The second is the cross-eyed viewing method. With this viewing method, you have to converge ('cross') your eyes to focus in front of the 2D pattern. Most 3D images are constructed to be seen with the parallel viewing method. When viewing an image designed for parallel viewing correctly, the 3D shape will appear to pop out of the background. If you view it cross-eyed, the image will instead appear as a cut-out behind the 2D background and will be difficult to bring into focus.



So? Did you see it? <3


Most commonly referred to as "Magic Eye" pictures, these sorts of images have been around longer than you might imagine. In fact, the EARLY origins of these images begin in 1593! A man named Giambattista della Porta was said to have viewed the page of a book with one eye, then the opposite page with the opppsite eye. This process of viewing like this created something called "binocular rivalry" where the images are in competition with each other, rather than accommodation with each other, the latter being essential for properly viewing an autostereogram. 245 years would go by before Charles Wheatstone (in 1838) published examples of (image) cooperation, something called stereopsis (binocular depth perception). What he stumbled upon was the idea that two similar images, taken from different horizontal positions, could simulate depth in an image! 1844 would see David Brewster discover what he called the "wallpaper effect". To discover this effect, Brewster found himself staring at the repeating patterns on the wallpaper and varying the vergence (how crossed his eyes were while looking at the patterns) and noting what happened - the images seemed to elevate off the wallpaper.


Further, (1939) Boris Kompaneysky, published the first, random-dot stereogram, which contained a hand-drawn image of the face of Venus. In 1959, Bela Julesz, a vision scientist, psychologist, and MacArthur Fellow, invented random dot stereograms while working at Bell Laboratories. This happened as part of efforts at recognizing camouflaged objects from aerial pictures taken by spy planes! In 1970, and following Julesz footsteps, Japanese designer Masayuki Ito created a single image stereogram and in 1974, Swiss painter Alfons Schilling created a handmade single-image after creating more than one viewer and meeting with Julesz.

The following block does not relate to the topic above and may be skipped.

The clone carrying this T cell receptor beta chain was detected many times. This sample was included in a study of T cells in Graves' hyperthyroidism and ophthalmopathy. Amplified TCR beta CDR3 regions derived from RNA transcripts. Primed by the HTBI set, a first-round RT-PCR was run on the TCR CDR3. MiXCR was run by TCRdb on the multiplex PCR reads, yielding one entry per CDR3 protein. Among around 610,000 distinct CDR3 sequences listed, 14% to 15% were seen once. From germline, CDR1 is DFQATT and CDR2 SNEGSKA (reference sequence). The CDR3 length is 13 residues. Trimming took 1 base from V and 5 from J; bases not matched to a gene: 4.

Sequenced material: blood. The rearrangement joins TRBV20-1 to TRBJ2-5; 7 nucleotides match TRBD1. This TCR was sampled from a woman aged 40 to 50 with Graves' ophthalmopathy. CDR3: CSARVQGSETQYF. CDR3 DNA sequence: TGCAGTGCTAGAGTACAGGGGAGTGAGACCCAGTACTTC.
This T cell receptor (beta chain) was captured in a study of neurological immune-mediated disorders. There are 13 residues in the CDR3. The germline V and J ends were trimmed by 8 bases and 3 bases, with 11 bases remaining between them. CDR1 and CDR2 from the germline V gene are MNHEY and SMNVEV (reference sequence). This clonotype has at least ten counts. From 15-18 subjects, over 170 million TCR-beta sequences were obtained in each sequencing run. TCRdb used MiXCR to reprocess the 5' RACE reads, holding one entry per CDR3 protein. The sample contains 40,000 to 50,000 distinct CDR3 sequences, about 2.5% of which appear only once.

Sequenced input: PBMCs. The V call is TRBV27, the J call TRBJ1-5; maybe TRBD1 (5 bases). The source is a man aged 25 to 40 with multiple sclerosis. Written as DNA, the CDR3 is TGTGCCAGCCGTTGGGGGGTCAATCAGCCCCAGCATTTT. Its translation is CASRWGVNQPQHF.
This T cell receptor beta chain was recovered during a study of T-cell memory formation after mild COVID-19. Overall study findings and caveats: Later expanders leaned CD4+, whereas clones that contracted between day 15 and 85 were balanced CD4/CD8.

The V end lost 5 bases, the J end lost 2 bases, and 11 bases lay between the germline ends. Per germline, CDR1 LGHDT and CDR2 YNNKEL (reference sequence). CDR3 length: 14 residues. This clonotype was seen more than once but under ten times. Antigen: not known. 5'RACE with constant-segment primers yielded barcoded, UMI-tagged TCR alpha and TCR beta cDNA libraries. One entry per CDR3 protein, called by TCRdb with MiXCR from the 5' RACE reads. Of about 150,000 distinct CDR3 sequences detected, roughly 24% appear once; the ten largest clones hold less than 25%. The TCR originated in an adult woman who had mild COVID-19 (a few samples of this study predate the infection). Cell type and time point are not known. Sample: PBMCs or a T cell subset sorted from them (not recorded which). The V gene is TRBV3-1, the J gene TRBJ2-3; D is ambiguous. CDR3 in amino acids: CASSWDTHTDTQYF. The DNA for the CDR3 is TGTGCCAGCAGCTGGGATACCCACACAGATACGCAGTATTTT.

But it was finally in 1979 when a student of Julesz named Christopher Tyler would see these sorts of images start to become more widespread and popular. Tyler, Using an Apple II and BASIC computer language, and with the assistance of programmer Maureen Clarke, created the first black-and-white random-dot autostereogram. It would be over a decade before computer programmer Tom Baccei and artist Cheri Smith created the first color random-dot autostereograms, later marketed as Magic Eye books. As of this writing, there have been an estimated 25 million copies worldwide and published in over 20 languages! Don't you wish you had been the one to patent those books?!


If you'd like to get into the mathematics and further in-depth understanding about the difference between Random-dot, Simple wallpaper and Depth maps, I encourage you to use the Wikipedia page on Autostereograms, but please remember: if you know how to code, you can make a Wikipedia page say whatever you want, so use it as a starting place and go from there. The "What are autostereograms?" page at www.vision-and-eye-health.com is also loaded with great information about them.


With all that being said, I've accumulated a few of these autostereograms for you to try. I have included two which have the same hidden image so you can see the difference between random-dot and wallpaper stereograms.


All images below are from Wikimedia commons.



The 3D (sea creature) in this random-dot autostereogram has a smooth, round shape due to the use of depth map with smooth gradient.


The same sea creature as above. This random dot autostereogram features a raised (sea creature) with fine gradient on a flat background.


A type of wallpaper autostereogram featuring 3D objects instead of flat patterns.


You may need these to view certain movies. A Single Image Random Dot Autostereogram


Mapped Textured Stereogram (MTS) where a textural image is mapped onto a depth-map rather than mapping a random pattern.


One last thing, if you're interested in knowing more, here are a few places to start.




Happy viewing and good luck in your search for what is hiding in some of these